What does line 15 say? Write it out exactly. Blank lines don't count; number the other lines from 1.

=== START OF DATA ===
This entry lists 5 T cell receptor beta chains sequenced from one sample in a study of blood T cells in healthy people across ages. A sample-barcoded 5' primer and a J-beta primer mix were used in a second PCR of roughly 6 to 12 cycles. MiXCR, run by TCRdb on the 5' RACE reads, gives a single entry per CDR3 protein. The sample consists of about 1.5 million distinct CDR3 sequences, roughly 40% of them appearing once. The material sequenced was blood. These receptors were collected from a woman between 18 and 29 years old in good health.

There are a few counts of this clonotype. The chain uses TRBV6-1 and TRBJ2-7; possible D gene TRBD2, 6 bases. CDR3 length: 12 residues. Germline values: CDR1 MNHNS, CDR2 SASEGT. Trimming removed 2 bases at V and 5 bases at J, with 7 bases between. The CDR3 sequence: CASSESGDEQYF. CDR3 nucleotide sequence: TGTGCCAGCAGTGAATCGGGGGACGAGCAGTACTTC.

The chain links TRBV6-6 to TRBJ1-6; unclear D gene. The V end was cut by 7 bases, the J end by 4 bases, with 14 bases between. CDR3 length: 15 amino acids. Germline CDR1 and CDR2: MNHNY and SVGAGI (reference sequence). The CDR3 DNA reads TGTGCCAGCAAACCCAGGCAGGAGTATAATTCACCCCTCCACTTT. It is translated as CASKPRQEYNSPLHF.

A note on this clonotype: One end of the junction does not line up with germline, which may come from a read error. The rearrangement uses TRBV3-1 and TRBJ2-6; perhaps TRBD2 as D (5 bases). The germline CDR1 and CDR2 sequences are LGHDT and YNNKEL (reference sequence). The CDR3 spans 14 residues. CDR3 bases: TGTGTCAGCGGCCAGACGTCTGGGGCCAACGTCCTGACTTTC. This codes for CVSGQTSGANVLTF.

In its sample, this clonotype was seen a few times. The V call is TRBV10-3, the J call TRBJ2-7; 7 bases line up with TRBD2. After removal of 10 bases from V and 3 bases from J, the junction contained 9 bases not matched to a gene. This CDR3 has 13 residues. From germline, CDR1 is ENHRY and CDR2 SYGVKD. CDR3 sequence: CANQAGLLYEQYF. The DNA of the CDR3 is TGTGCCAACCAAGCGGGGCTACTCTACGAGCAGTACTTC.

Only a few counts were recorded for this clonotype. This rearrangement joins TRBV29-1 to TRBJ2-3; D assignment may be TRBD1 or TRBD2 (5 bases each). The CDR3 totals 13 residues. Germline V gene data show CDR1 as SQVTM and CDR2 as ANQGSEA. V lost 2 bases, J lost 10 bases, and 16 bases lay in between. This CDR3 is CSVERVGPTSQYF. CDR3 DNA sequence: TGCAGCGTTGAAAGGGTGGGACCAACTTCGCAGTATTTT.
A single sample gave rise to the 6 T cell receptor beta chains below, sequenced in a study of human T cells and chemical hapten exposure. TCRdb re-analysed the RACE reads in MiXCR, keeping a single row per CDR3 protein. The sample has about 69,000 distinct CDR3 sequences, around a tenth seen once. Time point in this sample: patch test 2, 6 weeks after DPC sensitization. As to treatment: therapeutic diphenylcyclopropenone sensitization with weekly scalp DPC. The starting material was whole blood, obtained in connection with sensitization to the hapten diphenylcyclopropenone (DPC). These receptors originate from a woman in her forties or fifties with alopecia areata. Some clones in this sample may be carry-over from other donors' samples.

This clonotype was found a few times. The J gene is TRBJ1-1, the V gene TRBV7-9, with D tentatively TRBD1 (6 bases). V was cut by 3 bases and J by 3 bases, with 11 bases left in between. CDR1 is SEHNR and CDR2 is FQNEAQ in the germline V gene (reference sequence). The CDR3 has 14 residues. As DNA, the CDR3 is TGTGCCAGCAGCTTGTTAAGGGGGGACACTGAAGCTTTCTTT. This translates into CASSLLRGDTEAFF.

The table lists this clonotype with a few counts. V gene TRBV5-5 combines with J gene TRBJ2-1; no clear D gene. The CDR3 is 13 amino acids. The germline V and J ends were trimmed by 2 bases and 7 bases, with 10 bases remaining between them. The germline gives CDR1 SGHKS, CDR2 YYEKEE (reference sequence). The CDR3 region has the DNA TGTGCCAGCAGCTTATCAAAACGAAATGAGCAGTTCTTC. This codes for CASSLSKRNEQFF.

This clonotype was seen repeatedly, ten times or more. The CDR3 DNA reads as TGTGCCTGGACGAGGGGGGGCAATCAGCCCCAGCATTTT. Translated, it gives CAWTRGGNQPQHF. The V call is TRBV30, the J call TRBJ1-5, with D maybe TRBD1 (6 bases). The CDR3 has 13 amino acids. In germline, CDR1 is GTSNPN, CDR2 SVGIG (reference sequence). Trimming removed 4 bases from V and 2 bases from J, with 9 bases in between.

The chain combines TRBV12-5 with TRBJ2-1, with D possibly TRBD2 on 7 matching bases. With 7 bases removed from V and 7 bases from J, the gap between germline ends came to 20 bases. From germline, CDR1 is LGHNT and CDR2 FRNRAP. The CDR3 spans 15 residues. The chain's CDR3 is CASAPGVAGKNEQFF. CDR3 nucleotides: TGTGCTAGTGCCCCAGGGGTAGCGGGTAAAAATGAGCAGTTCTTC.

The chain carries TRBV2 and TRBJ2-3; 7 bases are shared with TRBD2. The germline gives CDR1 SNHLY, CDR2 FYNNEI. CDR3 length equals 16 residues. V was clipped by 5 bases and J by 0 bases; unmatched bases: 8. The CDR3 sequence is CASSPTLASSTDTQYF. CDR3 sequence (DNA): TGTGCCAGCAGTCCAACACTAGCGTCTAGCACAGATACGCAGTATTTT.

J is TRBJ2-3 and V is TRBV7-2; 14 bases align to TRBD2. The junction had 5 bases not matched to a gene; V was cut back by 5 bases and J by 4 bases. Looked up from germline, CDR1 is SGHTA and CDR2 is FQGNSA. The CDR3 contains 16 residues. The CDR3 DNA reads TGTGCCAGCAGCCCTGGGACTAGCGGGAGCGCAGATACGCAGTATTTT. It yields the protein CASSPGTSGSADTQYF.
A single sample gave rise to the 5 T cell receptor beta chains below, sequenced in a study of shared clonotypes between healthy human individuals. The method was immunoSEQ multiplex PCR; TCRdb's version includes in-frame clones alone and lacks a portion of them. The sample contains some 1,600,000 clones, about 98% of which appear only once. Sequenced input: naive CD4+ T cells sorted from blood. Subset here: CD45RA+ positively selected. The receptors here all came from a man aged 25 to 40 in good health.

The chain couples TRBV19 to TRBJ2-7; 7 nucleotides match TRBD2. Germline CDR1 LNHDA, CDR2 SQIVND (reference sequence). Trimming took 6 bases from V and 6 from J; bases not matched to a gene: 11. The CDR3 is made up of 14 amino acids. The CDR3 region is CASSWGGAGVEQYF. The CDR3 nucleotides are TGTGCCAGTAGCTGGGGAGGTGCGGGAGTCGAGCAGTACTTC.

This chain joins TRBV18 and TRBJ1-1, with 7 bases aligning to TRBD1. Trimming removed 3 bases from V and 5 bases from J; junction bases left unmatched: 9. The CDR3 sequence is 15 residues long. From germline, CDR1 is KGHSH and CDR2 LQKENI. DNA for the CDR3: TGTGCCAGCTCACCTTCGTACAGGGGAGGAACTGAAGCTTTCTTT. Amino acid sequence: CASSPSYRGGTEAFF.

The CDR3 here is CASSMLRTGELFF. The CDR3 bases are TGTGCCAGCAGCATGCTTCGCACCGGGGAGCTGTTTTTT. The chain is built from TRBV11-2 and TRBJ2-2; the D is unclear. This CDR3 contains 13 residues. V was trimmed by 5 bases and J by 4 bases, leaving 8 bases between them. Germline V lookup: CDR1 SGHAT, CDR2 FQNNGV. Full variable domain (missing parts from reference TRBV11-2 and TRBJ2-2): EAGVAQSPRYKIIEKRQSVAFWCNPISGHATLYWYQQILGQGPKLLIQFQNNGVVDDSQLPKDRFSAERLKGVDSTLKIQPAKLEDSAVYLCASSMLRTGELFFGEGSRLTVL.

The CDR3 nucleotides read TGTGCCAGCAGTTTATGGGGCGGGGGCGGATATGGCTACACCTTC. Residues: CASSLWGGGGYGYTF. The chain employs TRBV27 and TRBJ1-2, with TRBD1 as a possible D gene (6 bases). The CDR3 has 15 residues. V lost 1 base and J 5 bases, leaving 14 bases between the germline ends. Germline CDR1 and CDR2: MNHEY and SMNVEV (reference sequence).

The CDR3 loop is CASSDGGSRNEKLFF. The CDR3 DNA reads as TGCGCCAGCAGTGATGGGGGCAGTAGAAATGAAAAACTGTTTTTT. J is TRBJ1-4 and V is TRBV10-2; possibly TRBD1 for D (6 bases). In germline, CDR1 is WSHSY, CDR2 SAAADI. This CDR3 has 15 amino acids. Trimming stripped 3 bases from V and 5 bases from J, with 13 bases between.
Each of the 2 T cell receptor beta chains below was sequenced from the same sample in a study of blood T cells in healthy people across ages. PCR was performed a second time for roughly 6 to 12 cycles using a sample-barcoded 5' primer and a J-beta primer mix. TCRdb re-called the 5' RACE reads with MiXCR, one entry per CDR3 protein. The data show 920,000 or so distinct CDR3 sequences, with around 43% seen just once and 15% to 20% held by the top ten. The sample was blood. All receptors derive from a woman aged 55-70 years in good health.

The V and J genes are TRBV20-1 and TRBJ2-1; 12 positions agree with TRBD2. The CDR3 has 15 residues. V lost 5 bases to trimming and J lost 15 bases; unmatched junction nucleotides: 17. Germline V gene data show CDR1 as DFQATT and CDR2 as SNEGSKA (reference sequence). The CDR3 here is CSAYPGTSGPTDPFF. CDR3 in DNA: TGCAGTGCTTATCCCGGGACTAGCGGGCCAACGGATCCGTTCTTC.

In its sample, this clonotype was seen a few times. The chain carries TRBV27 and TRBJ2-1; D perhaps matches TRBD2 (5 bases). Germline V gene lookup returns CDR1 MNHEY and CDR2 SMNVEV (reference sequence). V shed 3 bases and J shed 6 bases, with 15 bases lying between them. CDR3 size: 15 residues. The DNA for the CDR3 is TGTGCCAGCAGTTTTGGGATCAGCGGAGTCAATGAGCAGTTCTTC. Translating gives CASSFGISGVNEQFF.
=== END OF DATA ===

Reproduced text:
The chain couples TRBV19 to TRBJ2-7; 7 nucleotides match TRBD2. Germline CDR1 LNHDA, CDR2 SQIVND (reference sequence). Trimming took 6 bases from V and 6 from J; bases not matched to a gene: 11. The CDR3 is made up of 14 amino acids. The CDR3 region is CASSWGGAGVEQYF. The CDR3 nucleotides are TGTGCCAGTAGCTGGGGAGGTGCGGGAGTCGAGCAGTACTTC.